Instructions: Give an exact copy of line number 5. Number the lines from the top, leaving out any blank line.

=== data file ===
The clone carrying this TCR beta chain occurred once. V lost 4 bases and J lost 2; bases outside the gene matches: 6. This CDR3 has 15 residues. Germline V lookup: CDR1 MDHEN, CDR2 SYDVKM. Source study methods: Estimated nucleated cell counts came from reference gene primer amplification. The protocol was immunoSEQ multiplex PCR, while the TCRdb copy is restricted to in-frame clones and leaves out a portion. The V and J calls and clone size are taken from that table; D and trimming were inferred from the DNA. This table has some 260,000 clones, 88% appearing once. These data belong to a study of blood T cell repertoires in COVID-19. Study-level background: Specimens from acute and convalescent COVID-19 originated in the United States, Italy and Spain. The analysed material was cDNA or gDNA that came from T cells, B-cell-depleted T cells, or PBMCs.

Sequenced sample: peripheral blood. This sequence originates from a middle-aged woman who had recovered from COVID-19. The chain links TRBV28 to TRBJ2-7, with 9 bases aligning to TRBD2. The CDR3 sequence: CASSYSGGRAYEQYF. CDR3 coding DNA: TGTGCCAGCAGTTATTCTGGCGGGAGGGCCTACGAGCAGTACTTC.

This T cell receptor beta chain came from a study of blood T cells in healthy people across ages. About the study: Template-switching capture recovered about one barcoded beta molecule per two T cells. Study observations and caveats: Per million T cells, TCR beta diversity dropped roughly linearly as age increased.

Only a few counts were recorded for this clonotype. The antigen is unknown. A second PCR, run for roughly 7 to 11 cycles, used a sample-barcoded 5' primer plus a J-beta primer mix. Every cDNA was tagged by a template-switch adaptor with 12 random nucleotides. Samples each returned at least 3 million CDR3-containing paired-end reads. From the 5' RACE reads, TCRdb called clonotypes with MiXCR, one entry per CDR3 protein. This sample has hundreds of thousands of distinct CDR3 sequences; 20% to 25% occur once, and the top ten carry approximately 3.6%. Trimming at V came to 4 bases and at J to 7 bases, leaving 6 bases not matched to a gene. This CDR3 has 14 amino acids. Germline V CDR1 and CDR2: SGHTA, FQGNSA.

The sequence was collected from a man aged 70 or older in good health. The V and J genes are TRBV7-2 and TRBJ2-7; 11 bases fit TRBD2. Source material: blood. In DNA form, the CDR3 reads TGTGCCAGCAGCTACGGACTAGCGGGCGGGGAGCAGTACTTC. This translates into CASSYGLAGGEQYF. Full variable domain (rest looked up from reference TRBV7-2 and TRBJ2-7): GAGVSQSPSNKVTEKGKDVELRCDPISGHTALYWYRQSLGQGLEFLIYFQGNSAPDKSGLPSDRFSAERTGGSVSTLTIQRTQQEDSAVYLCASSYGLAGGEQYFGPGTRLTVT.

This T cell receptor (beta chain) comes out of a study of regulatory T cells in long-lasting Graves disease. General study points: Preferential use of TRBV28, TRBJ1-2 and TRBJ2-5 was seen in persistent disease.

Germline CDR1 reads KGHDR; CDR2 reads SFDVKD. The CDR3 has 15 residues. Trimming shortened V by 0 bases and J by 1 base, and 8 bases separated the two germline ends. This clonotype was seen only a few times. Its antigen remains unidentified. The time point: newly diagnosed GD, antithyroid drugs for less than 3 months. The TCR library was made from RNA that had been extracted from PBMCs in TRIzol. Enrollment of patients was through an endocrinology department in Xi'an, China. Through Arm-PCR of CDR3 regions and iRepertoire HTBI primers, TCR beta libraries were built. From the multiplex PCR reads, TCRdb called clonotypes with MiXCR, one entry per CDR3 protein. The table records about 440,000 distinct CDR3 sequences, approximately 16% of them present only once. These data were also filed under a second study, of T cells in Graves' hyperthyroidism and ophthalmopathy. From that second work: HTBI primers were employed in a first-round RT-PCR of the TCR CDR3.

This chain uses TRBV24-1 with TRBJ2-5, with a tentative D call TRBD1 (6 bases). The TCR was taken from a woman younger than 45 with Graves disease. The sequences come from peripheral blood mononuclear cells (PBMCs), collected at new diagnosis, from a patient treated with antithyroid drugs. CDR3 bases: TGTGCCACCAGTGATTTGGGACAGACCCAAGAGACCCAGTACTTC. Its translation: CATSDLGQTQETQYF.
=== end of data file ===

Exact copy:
The sequence was collected from a man aged 70 or older in good health. The V and J genes are TRBV7-2 and TRBJ2-7; 11 bases fit TRBD2. Source material: blood. In DNA form, the CDR3 reads TGTGCCAGCAGCTACGGACTAGCGGGCGGGGAGCAGTACTTC. This translates into CASSYGLAGGEQYF. Full variable domain (rest looked up from reference TRBV7-2 and TRBJ2-7): GAGVSQSPSNKVTEKGKDVELRCDPISGHTALYWYRQSLGQGLEFLIYFQGNSAPDKSGLPSDRFSAERTGGSVSTLTIQRTQQEDSAVYLCASSYGLAGGEQYFGPGTRLTVT.